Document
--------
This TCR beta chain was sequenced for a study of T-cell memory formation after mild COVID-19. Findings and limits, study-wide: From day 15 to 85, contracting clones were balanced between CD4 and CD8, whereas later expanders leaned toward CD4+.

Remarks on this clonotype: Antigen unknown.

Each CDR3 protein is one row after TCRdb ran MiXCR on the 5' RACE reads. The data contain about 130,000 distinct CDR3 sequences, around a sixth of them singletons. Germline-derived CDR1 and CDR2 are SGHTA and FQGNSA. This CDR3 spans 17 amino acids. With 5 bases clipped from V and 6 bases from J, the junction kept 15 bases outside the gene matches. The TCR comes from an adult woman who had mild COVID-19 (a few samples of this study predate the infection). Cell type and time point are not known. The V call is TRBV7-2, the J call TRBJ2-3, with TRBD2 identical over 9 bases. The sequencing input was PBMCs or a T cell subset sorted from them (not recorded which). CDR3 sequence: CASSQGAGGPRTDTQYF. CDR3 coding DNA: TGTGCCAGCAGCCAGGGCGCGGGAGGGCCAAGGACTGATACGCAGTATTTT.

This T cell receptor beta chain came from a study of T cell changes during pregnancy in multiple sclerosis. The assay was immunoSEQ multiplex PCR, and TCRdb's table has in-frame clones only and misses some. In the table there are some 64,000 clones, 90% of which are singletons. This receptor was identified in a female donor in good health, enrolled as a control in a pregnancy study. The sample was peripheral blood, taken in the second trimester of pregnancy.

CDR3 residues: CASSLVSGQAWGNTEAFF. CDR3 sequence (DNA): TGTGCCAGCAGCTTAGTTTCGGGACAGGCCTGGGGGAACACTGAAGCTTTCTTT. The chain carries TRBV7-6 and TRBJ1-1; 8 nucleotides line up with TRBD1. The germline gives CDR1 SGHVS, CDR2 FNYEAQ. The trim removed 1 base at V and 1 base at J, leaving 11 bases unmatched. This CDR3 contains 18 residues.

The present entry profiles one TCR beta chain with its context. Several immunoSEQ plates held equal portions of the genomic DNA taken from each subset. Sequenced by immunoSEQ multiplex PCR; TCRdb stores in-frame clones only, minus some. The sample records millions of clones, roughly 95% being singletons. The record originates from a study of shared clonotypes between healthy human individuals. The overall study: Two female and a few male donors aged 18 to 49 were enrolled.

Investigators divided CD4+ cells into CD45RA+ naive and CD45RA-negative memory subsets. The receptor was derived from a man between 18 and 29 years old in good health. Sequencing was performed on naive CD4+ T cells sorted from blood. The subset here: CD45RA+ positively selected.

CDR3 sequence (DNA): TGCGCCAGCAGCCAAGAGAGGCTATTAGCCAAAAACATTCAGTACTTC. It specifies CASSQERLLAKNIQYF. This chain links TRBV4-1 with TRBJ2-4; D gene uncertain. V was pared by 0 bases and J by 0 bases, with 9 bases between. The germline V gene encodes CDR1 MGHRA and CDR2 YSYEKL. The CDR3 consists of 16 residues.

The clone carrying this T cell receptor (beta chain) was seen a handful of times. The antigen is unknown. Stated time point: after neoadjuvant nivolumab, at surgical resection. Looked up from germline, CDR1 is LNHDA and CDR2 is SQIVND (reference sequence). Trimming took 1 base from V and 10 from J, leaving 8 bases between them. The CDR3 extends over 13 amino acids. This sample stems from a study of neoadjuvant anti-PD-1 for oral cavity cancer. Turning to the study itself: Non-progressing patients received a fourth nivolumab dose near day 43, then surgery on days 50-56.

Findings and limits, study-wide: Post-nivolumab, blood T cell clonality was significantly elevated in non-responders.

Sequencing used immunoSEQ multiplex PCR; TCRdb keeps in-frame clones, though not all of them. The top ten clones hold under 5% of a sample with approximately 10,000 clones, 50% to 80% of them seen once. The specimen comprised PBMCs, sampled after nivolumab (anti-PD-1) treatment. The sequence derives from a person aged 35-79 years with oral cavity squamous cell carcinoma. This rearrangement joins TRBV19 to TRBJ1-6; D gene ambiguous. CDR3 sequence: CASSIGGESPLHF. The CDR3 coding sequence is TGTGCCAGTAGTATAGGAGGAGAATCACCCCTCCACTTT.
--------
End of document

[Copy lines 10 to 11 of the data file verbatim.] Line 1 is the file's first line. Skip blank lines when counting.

Findings and limits, study-wide: Post-nivolumab, blood T cell clonality was significantly elevated in non-responders.

Sequencing used immunoSEQ multiplex PCR; TCRdb keeps in-frame clones, though not all of them. The top ten clones hold under 5% of a sample with approximately 10,000 clones, 50% to 80% of them seen once. The specimen comprised PBMCs, sampled after nivolumab (anti-PD-1) treatment. The sequence derives from a person aged 35-79 years with oral cavity squamous cell carcinoma. This rearrangement joins TRBV19 to TRBJ1-6; D gene ambiguous. CDR3 sequence: CASSIGGESPLHF. The CDR3 coding sequence is TGTGCCAGTAGTATAGGAGGAGAATCACCCCTCCACTTT.